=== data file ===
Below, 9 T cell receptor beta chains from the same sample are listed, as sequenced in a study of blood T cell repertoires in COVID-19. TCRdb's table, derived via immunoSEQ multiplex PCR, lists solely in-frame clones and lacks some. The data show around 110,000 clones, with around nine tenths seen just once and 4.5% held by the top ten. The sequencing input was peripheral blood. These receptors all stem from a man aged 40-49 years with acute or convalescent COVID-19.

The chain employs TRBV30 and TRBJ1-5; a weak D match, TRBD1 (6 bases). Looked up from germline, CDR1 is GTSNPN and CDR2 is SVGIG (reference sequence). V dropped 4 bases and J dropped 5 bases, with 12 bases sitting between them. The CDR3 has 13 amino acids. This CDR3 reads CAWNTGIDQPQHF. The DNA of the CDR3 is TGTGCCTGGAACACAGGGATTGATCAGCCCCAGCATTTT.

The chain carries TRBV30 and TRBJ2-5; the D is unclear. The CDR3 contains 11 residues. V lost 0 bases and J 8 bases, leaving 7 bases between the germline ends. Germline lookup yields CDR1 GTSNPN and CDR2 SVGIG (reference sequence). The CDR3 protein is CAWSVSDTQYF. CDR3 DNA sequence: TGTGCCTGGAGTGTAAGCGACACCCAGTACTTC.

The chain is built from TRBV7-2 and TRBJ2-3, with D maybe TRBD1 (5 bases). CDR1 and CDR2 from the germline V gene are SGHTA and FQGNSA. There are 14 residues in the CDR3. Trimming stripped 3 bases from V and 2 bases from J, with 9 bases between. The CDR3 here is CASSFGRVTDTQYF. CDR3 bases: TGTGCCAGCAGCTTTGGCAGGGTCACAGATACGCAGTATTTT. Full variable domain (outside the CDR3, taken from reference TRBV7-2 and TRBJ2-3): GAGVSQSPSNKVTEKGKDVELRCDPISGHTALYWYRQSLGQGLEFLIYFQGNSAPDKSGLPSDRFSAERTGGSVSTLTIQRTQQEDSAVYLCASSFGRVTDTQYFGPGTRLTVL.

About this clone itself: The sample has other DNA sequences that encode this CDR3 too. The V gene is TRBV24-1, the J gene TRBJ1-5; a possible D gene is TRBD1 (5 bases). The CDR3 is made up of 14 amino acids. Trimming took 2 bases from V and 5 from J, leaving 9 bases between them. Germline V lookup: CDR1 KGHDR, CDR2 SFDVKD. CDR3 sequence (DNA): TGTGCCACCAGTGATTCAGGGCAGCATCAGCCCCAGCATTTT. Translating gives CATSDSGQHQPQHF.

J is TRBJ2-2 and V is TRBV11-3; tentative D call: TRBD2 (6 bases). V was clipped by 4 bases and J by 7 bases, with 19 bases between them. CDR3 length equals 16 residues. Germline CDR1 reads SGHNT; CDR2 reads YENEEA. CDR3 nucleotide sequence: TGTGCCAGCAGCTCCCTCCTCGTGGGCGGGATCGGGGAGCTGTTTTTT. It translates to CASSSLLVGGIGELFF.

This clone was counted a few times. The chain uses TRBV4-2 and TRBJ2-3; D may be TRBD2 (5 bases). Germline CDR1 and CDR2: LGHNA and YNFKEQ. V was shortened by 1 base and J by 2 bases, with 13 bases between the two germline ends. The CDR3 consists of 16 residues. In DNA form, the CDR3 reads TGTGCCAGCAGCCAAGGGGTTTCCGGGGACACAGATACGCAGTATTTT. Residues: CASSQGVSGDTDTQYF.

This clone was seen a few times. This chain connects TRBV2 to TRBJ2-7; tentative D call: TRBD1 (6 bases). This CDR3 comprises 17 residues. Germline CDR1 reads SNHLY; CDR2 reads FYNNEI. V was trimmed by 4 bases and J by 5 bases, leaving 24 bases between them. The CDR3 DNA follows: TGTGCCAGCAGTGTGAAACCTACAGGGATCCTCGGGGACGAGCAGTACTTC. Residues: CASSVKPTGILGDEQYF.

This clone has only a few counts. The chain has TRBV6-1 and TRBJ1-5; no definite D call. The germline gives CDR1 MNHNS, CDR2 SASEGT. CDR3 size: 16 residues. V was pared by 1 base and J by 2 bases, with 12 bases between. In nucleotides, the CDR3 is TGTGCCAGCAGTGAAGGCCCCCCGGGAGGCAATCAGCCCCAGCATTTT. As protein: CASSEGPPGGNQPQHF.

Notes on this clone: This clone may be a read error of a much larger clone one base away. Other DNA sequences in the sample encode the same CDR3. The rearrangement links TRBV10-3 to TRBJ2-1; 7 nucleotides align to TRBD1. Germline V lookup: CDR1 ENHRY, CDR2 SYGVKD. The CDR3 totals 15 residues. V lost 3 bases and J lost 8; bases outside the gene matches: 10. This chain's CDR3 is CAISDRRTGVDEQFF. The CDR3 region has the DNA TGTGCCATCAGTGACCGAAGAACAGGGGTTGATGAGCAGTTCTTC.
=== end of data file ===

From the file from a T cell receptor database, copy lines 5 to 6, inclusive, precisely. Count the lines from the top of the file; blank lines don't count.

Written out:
About this clone itself: The sample has other DNA sequences that encode this CDR3 too. The V gene is TRBV24-1, the J gene TRBJ1-5; a possible D gene is TRBD1 (5 bases). The CDR3 is made up of 14 amino acids. Trimming took 2 bases from V and 5 from J, leaving 9 bases between them. Germline V lookup: CDR1 KGHDR, CDR2 SFDVKD. CDR3 sequence (DNA): TGTGCCACCAGTGATTCAGGGCAGCATCAGCCCCAGCATTTT. Translating gives CATSDSGQHQPQHF.

J is TRBJ2-2 and V is TRBV11-3; tentative D call: TRBD2 (6 bases). V was clipped by 4 bases and J by 7 bases, with 19 bases between them. CDR3 length equals 16 residues. Germline CDR1 reads SGHNT; CDR2 reads YENEEA. CDR3 nucleotide sequence: TGTGCCAGCAGCTCCCTCCTCGTGGGCGGGATCGGGGAGCTGTTTTTT. It translates to CASSSLLVGGIGELFF.